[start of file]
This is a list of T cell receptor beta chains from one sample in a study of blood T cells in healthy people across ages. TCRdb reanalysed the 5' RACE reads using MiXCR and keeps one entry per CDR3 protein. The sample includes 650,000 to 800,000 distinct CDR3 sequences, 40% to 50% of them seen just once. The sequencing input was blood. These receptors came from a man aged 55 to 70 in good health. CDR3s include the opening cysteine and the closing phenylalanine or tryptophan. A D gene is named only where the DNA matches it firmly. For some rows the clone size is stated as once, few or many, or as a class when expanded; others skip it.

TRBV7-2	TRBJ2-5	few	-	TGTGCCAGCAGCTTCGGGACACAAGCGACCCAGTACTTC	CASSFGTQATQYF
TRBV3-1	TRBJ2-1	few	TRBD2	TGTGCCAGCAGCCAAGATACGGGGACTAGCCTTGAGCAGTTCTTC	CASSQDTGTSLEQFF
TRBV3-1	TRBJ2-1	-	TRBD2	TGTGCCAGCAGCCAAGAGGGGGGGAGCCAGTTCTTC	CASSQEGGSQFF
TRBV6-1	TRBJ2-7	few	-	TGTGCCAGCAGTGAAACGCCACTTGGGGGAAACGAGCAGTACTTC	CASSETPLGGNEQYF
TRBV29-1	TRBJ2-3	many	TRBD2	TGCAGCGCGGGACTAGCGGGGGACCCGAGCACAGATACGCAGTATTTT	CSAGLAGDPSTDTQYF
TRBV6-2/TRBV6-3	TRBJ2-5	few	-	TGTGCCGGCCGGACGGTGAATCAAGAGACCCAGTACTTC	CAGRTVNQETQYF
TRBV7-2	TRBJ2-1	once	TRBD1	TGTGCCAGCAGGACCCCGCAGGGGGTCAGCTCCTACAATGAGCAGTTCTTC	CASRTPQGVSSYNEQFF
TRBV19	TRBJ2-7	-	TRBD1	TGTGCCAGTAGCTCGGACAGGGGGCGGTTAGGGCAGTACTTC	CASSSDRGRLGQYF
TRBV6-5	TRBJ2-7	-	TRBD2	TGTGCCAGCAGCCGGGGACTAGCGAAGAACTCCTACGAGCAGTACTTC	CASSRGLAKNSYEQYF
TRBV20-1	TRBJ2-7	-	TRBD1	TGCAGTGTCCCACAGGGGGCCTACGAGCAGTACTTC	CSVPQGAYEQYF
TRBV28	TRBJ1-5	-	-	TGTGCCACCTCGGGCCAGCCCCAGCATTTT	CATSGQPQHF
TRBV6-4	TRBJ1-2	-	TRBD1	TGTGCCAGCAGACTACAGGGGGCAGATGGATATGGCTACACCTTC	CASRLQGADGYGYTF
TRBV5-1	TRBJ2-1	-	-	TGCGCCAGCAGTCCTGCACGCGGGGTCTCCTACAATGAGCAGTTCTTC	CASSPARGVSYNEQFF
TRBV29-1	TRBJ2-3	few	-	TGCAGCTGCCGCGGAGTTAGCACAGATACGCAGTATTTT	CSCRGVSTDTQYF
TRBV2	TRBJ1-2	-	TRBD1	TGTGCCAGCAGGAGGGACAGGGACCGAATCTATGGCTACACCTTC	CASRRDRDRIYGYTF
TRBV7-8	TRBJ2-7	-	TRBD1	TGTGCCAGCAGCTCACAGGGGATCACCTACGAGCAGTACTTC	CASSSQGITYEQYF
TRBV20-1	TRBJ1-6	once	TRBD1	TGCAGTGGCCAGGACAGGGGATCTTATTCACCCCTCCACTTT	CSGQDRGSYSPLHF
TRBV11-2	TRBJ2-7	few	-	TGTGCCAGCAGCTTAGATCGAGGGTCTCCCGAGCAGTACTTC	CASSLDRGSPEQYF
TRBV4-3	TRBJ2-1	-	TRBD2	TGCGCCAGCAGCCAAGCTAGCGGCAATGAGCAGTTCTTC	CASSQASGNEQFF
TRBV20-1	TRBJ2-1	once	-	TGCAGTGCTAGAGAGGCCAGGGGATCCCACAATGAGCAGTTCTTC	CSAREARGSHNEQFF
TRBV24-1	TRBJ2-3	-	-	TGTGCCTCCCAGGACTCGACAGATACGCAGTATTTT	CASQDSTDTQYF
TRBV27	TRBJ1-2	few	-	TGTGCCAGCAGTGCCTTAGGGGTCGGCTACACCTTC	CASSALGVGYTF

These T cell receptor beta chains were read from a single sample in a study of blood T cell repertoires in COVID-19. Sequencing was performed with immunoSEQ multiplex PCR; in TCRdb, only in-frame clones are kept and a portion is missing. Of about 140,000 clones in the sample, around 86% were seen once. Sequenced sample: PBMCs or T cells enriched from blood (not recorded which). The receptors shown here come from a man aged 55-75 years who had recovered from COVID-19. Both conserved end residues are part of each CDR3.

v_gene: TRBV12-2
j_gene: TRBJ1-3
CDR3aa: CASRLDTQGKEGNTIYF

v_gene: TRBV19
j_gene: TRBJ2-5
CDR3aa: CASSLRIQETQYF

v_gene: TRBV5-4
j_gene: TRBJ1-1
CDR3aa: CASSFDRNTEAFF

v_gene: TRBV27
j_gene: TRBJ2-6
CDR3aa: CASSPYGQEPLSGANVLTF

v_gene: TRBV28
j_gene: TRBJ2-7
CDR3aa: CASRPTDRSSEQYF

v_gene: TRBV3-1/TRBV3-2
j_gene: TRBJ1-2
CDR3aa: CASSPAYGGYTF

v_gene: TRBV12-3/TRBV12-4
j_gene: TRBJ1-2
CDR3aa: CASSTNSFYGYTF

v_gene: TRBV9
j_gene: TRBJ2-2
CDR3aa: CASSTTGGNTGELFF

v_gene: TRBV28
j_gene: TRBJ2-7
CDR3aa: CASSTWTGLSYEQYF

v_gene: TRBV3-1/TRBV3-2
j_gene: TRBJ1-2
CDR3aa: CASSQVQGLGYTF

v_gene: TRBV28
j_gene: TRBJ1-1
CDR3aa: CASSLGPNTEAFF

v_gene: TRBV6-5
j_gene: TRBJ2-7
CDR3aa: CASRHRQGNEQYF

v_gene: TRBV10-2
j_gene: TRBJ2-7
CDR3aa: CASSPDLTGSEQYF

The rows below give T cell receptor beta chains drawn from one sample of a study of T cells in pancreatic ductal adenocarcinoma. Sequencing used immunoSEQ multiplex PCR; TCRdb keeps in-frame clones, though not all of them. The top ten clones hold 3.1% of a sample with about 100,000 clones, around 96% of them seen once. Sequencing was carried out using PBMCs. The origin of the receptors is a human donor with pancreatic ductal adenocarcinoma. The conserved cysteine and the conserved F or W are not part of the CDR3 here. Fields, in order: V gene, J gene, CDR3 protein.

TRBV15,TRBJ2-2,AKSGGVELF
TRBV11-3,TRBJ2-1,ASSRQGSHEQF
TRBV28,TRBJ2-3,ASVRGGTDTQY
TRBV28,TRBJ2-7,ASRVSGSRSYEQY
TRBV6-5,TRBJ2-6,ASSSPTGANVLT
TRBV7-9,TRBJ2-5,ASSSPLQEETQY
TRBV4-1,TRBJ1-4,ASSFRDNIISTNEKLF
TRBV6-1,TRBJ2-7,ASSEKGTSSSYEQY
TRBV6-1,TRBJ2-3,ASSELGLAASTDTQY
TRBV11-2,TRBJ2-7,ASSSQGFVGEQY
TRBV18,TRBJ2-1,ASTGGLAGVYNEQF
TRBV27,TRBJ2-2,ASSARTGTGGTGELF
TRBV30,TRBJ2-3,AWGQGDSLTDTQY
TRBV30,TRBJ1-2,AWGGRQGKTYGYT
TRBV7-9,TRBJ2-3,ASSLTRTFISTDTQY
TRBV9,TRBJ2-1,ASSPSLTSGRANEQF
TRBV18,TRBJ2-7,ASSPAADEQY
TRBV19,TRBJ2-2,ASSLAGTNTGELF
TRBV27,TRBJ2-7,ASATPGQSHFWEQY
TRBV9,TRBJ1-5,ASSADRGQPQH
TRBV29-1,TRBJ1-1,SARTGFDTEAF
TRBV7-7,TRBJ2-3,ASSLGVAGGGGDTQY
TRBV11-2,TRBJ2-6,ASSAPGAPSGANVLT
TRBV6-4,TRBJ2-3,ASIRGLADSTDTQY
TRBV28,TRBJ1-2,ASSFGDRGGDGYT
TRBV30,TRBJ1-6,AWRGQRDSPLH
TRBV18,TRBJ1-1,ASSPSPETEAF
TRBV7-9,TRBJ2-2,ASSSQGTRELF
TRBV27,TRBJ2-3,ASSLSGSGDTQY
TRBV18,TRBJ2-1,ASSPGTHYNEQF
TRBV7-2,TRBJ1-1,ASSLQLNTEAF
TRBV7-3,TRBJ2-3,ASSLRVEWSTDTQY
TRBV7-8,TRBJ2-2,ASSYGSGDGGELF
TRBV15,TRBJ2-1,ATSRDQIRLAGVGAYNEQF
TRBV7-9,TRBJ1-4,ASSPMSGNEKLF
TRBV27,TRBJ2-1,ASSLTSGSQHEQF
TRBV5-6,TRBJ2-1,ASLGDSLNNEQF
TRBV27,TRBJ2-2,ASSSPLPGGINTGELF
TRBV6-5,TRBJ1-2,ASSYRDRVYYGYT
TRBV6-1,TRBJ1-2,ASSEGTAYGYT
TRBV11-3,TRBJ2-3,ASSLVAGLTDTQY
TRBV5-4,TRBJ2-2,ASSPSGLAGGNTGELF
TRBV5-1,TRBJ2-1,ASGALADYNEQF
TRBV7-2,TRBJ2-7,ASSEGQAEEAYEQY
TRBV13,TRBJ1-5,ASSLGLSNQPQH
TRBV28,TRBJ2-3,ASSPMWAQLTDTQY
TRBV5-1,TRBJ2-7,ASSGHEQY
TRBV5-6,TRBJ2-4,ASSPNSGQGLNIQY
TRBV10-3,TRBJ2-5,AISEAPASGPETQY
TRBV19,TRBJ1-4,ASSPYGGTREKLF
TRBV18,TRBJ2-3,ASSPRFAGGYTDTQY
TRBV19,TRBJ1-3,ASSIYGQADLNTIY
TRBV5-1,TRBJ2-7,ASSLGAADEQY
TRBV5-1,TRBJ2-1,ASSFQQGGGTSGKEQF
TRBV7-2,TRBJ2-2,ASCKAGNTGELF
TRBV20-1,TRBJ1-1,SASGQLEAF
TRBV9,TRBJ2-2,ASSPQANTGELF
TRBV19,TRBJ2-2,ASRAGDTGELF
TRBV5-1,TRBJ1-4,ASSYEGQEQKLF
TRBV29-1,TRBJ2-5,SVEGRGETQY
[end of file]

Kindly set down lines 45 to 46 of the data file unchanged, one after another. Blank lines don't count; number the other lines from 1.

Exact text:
CDR3aa: CASSTNSFYGYTF

v_gene: TRBV9